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2nd chance for us to get history right

The pity of the project is that finishing touches got mangled.

The beauty of it is that we will get another chance.

It only matters if you care about getting the most bang for our 53 million bucks.

It only matters if you want our page in America's story highlighted instead of downplayed.

It only matters if you want visitors to understand why we dug up the historic terminus of the Erie Canal.

Thanks to the folks who fought to reclaim our history, and the state officials whom they persuaded to do it, Erie Canal Harbor is impressive. Crowds have flocked to the historic waterfront near the old Aud since it opened last spring.

The problem is the signs that are supposed to tell the historic story. Even state officials blasted the largest marker, which looks like a giant flyswatter, as "ugly" and overwhelming.

My problem is not so much with style as substance. We dug up the historic Commercial Slip, building ruins and cobblestone streets for a reason: It is where then-Gov. DeWitt Clinton in 1825 opened the canal that changed America and made Buffalo great.

You will not, astoundingly, find that information on any of the interpretive signs at the site. Nor is there any "Kodak moment" marker or statue of Clinton near the spot where he opened the canal.

Minor players in the canal story, from express-mail pioneer William Fargo to political boss Fingy Connors, somehow rate their own signs. Yet Clinton, the star of this show, is all but missing in action. It is like going to Yankee Stadium and seeing a plaque for Dooley Womack, but nothing on Mickey Mantle.

There is more to the signage gap. The Commercial Slip was the canal's original western terminus. It symbolizes the city's role as the hub of east-west trade, a gateway for westward settlers and a place where the Underground Railroad met the waters of freedom. No single sign celebrates that.

State officials said last week that they will assemble experts, listen to suggestions and make changes.

"We want to make sure we are telling the story as best we can," said Jordan Levy, head of the Erie Canal Harbor Development board, "so [visitors] walk away knowing the history of what was here."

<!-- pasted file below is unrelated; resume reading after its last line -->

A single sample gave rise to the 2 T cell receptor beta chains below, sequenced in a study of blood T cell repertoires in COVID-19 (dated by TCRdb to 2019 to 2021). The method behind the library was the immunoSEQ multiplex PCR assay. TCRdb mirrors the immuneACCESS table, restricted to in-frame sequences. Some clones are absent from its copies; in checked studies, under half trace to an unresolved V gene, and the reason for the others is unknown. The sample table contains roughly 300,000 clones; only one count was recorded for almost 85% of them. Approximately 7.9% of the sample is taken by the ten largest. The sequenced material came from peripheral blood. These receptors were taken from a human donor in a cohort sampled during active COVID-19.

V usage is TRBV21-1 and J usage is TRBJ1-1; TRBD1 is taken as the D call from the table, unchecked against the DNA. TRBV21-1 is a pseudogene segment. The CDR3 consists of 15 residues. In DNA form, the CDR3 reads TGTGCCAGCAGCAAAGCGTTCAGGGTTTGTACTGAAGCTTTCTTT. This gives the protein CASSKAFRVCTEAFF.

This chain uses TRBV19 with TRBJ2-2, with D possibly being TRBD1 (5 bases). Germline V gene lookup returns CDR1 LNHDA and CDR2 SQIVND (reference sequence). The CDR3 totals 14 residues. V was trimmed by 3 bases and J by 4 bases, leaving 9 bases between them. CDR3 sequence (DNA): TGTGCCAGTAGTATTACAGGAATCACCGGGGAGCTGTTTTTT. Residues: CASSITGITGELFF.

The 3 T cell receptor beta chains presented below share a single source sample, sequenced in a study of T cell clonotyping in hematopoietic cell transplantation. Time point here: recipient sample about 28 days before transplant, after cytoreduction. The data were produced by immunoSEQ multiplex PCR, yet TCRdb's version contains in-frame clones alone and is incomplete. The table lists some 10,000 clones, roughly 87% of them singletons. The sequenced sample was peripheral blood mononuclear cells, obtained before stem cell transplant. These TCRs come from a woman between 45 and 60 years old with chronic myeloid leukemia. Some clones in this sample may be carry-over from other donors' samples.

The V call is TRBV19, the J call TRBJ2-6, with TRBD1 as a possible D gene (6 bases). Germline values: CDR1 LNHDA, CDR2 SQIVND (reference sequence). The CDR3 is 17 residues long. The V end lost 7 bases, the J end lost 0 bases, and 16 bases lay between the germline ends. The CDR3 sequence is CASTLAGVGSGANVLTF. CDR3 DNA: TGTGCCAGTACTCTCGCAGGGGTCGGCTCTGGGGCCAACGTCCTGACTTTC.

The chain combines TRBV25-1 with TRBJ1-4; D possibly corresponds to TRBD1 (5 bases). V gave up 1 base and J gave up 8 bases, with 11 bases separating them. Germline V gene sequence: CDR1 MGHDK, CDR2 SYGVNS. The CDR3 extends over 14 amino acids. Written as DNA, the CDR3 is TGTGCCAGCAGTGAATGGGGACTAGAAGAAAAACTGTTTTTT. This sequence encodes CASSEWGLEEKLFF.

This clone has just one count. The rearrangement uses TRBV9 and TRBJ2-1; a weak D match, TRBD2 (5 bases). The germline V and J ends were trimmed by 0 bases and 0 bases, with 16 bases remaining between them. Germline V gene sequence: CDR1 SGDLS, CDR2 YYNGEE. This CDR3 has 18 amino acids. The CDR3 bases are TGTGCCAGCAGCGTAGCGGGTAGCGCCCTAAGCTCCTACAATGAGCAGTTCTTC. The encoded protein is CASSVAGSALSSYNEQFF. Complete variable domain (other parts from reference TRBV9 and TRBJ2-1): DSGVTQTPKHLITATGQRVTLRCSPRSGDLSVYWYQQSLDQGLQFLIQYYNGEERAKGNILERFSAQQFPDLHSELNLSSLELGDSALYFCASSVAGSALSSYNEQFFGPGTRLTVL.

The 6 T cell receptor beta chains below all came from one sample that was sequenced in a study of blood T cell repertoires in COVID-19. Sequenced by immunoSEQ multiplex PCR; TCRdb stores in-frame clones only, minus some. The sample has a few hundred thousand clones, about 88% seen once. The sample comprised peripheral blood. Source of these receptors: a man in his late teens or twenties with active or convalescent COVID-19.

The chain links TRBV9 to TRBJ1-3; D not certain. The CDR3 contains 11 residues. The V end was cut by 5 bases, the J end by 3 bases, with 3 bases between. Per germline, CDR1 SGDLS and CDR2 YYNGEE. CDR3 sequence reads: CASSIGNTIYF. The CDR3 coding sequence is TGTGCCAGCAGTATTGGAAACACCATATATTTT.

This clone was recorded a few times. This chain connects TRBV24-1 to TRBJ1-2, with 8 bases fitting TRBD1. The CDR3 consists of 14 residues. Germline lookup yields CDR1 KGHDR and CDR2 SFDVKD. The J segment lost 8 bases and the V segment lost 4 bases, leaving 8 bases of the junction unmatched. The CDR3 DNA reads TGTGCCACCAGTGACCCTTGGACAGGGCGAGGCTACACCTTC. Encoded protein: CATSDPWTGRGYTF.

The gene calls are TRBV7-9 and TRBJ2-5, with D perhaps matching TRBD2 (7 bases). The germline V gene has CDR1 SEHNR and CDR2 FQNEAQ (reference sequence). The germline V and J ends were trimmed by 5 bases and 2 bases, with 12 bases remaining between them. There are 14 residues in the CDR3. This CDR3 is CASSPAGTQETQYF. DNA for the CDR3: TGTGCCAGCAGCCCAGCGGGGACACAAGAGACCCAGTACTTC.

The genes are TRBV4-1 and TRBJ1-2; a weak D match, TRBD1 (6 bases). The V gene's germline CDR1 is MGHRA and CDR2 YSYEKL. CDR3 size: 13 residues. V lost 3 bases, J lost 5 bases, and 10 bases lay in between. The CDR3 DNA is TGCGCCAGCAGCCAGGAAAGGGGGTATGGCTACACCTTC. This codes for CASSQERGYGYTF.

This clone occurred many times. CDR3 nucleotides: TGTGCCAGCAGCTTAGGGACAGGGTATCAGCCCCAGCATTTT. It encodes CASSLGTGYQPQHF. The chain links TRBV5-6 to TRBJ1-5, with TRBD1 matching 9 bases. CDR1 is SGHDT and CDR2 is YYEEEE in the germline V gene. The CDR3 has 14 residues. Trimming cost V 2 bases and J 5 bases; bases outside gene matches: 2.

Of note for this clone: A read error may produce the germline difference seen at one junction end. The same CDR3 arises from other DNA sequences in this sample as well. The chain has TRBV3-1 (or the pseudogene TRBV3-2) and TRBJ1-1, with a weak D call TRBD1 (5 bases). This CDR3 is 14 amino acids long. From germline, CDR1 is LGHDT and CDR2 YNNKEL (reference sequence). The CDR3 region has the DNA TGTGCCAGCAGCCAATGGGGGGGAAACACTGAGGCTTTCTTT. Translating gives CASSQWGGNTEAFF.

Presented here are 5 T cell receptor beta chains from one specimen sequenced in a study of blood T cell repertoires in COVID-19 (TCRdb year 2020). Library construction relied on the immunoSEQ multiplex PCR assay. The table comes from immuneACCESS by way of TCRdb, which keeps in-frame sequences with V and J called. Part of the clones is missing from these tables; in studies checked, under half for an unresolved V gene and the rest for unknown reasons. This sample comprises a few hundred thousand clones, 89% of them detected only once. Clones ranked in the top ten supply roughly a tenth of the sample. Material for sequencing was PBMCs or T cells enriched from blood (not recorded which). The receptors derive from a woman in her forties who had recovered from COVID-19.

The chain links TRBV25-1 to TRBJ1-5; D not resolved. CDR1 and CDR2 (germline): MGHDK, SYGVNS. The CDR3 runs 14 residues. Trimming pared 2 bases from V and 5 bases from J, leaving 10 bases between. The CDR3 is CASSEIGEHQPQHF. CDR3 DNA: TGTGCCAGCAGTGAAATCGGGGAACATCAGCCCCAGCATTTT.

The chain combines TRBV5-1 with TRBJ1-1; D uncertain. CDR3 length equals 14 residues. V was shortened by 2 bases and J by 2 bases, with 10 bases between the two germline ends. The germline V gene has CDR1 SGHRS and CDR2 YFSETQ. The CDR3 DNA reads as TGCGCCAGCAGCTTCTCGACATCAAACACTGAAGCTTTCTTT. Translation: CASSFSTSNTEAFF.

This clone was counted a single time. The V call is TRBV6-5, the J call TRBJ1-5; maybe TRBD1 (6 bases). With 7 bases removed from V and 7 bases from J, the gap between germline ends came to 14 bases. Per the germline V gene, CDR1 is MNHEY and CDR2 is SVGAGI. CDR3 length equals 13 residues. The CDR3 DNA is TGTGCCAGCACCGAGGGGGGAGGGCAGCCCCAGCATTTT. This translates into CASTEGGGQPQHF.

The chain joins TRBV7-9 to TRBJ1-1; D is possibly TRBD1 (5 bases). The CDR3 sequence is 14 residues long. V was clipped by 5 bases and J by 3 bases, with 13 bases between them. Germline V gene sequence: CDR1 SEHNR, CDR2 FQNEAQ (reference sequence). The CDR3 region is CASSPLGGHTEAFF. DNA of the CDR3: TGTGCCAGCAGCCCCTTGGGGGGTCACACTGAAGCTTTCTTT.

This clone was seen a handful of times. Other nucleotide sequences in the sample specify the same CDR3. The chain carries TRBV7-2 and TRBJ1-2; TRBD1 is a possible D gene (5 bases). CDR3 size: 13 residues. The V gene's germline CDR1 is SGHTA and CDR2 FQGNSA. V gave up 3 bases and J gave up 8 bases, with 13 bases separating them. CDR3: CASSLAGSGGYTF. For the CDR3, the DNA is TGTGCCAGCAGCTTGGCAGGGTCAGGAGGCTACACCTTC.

Don't get me wrong. Most of the signs are interesting and of good quality. Well-intentioned people worked hard. The problem is emphasis. In trying to tell the entire Erie Canal story, the signage underplays our story: what happened here and why this site is so important.

The information on the showcase "flyswatter" sign relates mostly to other sites along the canal, not -- perplexingly -- to the spot where it stands.

Folks walk next to building ruins, but no sign notes what building they are from. Original canal stones were reused in the rewatered Slip, yet no marker highlights the fact.

All of this is frustrating, because we got the big stuff right. State officials, guided by public opinion, excavated the Slip and building ruins. Cobblestone streets will be uncovered. The pedestrian bridge and Naval and Servicemen's Museum mimic the 19th century structures that stood there. The old Central Wharf is now prime public space.

Placing signs that tell the site's story ought to be the easy part.

The good news is that we will get another chance. A few suggestions: Give us a DeWitt Clinton statue and marker. Identify ruins and original canal stones. Take down the "flyswatter" and move its canal-generic sign off of center stage. Sum up the site's importance in a couple of paragraphs and slap that sign where the "flyswatter" stood.

We have the Slip, the site and the ruins. Telling the story will make the stones come alive.


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